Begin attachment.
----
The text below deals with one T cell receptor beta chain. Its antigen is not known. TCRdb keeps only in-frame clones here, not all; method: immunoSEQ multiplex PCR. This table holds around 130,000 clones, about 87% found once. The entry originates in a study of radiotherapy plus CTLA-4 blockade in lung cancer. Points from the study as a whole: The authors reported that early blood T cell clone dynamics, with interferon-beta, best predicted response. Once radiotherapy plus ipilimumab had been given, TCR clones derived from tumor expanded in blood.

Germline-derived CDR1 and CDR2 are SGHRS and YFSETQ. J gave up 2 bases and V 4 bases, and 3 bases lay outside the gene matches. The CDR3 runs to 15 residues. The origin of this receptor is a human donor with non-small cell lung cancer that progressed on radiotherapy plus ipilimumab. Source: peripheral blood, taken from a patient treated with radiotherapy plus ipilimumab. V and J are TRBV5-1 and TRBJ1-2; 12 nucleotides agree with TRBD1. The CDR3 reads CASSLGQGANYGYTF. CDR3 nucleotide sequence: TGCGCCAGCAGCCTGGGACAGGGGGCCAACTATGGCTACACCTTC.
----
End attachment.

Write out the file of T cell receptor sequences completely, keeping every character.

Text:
The text below deals with one T cell receptor beta chain. Its antigen is not known. TCRdb keeps only in-frame clones here, not all; method: immunoSEQ multiplex PCR. This table holds around 130,000 clones, about 87% found once. The entry originates in a study of radiotherapy plus CTLA-4 blockade in lung cancer. Points from the study as a whole: The authors reported that early blood T cell clone dynamics, with interferon-beta, best predicted response. Once radiotherapy plus ipilimumab had been given, TCR clones derived from tumor expanded in blood.

Germline-derived CDR1 and CDR2 are SGHRS and YFSETQ. J gave up 2 bases and V 4 bases, and 3 bases lay outside the gene matches. The CDR3 runs to 15 residues. The origin of this receptor is a human donor with non-small cell lung cancer that progressed on radiotherapy plus ipilimumab. Source: peripheral blood, taken from a patient treated with radiotherapy plus ipilimumab. V and J are TRBV5-1 and TRBJ1-2; 12 nucleotides agree with TRBD1. The CDR3 reads CASSLGQGANYGYTF. CDR3 nucleotide sequence: TGCGCCAGCAGCCTGGGACAGGGGGCCAACTATGGCTACACCTTC.